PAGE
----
Korea Inc. pleads with gov’t to reduce its electricity bills

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Korea Inc. pleads with gov’t to reduce its electricity bills

Business associations pleaded with the government Monday to lower electricity prices to help industries stay competitive in the global market.

A number of business associations, including the country’s largest, the Federation of Korean Industries (FKI), filed a petition with the Ministry of Trade, Industry and Energy, saying it is harder for local companies to compete with foreign competitors, especially in China, which has announced a plan to lower electricity prices.

“The Korea Electric Power Corporation [Kepco] earned a record-high operating profit of 11.3 trillion won [$9.7 billion] last year,” the FKI said in a press release on Monday, “since it was able to save some unit costs of production as prices of commodities including crude and coal have dropped.”

The dividends pocketed by the government and the majority shareholder, the Korea Development Bank, which has a nearly 30 percent stake, exceeded 1.9 trillion won.

The lobbying group argued that the electricity provider should lower electricity prices accordingly.

The FKI said China announced a plan recently to lower charges by 0.03 yuan per kilowatt in order to boost the local economy and that Chinese companies will be able to save nearly 12 trillion won a year after the cut.

“Korea’s exports to other countries have continued to fall for 14 consecutive months, and the government needs to make some changes to help local manufacturers stay competitive in the global market,” said Choo Kwang-ho, an assistant secretary general at the FKI.

The FKI said electricity prices for industrial use rose 76 percent since 2005 and that industrial consumers could save 293.2 billion won if Kepco lowers the price by one percent.

The nation’s electric power reserve rate has gone up, while growth in demand for electricity fell rapidly from the past, the FKI added.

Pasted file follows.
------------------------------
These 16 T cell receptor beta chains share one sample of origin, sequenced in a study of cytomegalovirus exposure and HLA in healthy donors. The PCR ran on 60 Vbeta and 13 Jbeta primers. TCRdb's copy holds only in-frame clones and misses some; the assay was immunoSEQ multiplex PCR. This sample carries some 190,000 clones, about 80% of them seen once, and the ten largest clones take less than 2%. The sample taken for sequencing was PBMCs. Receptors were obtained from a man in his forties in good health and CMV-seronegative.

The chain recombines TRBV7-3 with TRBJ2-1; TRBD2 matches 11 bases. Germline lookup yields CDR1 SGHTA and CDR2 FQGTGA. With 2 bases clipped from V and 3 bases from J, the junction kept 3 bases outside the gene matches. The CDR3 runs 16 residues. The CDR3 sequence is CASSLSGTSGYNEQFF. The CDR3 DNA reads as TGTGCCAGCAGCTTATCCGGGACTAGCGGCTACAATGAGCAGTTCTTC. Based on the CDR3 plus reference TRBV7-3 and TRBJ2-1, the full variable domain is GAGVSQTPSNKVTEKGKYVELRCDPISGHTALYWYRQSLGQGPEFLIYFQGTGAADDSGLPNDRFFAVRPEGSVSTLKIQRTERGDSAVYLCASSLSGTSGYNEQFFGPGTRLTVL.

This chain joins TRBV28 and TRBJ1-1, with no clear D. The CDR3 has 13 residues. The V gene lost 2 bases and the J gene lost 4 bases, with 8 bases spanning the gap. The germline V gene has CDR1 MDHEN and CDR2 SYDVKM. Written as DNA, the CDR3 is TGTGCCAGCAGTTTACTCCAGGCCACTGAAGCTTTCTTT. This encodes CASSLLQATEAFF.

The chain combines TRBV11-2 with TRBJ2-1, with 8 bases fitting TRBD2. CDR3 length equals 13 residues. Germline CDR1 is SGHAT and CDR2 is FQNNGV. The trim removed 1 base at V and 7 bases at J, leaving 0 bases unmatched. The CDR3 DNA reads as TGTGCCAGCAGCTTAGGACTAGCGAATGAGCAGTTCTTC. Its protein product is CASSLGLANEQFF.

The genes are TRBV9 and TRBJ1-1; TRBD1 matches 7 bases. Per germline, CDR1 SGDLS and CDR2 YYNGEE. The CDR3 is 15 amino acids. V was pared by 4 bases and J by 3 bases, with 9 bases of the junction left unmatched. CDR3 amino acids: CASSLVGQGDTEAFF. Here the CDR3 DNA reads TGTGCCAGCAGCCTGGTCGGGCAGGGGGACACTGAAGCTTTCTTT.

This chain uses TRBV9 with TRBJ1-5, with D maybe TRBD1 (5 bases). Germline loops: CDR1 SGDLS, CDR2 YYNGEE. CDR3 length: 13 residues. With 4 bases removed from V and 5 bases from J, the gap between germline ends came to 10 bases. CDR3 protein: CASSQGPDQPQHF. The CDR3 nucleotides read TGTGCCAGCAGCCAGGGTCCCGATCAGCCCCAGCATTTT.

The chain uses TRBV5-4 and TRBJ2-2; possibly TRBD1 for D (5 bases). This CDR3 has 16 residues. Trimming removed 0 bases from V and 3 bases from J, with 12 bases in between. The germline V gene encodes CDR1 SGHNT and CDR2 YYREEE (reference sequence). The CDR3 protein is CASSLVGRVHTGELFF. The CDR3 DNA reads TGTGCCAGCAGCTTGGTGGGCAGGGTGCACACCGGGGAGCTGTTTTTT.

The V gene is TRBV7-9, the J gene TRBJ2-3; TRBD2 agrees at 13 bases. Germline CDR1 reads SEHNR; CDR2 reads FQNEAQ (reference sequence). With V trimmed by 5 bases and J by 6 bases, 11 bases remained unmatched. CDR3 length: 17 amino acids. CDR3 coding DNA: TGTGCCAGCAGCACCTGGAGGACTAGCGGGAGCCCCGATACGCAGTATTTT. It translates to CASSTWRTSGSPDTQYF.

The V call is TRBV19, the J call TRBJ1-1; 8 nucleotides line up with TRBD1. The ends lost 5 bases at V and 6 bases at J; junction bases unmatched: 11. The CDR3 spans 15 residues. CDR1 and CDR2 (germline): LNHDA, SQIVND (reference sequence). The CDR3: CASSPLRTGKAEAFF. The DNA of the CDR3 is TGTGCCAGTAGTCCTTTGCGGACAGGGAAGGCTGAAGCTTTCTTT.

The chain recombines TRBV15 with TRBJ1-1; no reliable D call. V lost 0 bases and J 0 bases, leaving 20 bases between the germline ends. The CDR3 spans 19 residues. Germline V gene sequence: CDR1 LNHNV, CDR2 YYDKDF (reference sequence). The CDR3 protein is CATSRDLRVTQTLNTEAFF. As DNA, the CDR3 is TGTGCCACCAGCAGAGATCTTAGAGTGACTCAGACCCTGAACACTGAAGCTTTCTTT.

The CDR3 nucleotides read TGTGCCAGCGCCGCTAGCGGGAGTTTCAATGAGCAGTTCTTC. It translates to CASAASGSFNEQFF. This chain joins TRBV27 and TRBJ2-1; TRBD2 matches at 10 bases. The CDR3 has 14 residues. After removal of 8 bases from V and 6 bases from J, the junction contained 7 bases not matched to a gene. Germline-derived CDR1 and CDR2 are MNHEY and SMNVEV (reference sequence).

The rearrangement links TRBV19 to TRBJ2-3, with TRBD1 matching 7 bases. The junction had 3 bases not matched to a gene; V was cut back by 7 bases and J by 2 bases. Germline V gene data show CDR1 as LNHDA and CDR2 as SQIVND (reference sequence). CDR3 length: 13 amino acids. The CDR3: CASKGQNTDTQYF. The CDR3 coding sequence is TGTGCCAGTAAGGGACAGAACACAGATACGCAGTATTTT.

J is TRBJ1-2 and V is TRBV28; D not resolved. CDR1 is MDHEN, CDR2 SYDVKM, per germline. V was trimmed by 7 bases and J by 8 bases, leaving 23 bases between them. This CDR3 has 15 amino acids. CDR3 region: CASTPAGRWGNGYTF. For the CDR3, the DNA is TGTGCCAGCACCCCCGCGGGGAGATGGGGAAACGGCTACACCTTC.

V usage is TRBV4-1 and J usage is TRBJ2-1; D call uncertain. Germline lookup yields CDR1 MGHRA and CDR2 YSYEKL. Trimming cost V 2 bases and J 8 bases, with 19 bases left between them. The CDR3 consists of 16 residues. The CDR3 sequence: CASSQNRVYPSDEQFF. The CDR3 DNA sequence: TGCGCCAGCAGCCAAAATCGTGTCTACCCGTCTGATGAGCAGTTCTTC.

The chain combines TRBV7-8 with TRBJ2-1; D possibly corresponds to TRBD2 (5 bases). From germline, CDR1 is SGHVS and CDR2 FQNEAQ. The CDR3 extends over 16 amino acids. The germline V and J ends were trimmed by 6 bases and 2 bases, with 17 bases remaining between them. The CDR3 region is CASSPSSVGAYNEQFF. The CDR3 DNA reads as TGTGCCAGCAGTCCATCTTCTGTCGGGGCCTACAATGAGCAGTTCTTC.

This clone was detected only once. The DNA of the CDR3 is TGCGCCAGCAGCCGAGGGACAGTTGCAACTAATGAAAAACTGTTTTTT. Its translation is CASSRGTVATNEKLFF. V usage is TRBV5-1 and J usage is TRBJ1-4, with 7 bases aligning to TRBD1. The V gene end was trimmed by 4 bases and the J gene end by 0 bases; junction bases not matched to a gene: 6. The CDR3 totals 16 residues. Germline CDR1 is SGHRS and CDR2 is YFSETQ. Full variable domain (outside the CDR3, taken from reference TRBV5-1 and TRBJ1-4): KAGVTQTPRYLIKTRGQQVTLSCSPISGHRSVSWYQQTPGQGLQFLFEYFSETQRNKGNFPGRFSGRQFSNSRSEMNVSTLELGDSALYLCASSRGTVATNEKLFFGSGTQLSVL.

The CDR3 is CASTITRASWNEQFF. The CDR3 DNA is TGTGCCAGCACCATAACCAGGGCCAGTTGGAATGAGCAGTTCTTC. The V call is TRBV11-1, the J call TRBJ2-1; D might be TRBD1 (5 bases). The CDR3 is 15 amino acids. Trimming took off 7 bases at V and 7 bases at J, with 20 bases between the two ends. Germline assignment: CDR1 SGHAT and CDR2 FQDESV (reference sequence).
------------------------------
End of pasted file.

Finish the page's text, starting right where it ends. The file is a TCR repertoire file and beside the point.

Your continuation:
The reserves rate rose to 16.3 percent in January 2015 from 5.5 percent in January 2011. The demand growth rate was around 2.2 percent between 2011 and 2015, which fell sharply from 9.9 percent in the 1990s and 6.1 percent in the 2000s.

The FKI said these are some of the reasons the government should reconsider its policy, since Korea is not running short of energy as it did in the past.

In the petition, the FKI and other business associations wrote specific suggestions to the government.

Currently, under a yearlong pilot program that started last August, small and midsize companies get discounts if they use electricity on Saturdays. The petitioners want the government to give the benefit to all companies that operate on Saturdays.

The petition also proposed the government exclude June from summertime electricity rates and November from wintertime rates.

The government set the months of June to August and November to February as peak seasons and charged companies higher rates since demand rises significantly during these periods. The FKI said the data shows June and November aren’t peak periods.

The group added that lowering electricity bills will also contribute to improving the domestic market. Citing a Bank of Korea study, the FKI said when lowering the power bill by 10 percent, the maximum drop in consumer prices would be 0.45 percentage points. The group said as a result, retail prices will fall and people will spend.

But there are also arguments that when the power bills for companies are lowered, reduced revenue by the power company will ultimately boomerang on households.

“We understand that we need to consider various factors such as prices for other commodities, but the government has always been straightforward about this issue and has no plan as of now to change our policy on electricity prices,” said Trade Minister Joo Hyung-hwan at a briefing Monday at the Sejong Government Complex.

BY KIM YOUNG-NAM [kim.youngnam@joongang.co.kr]
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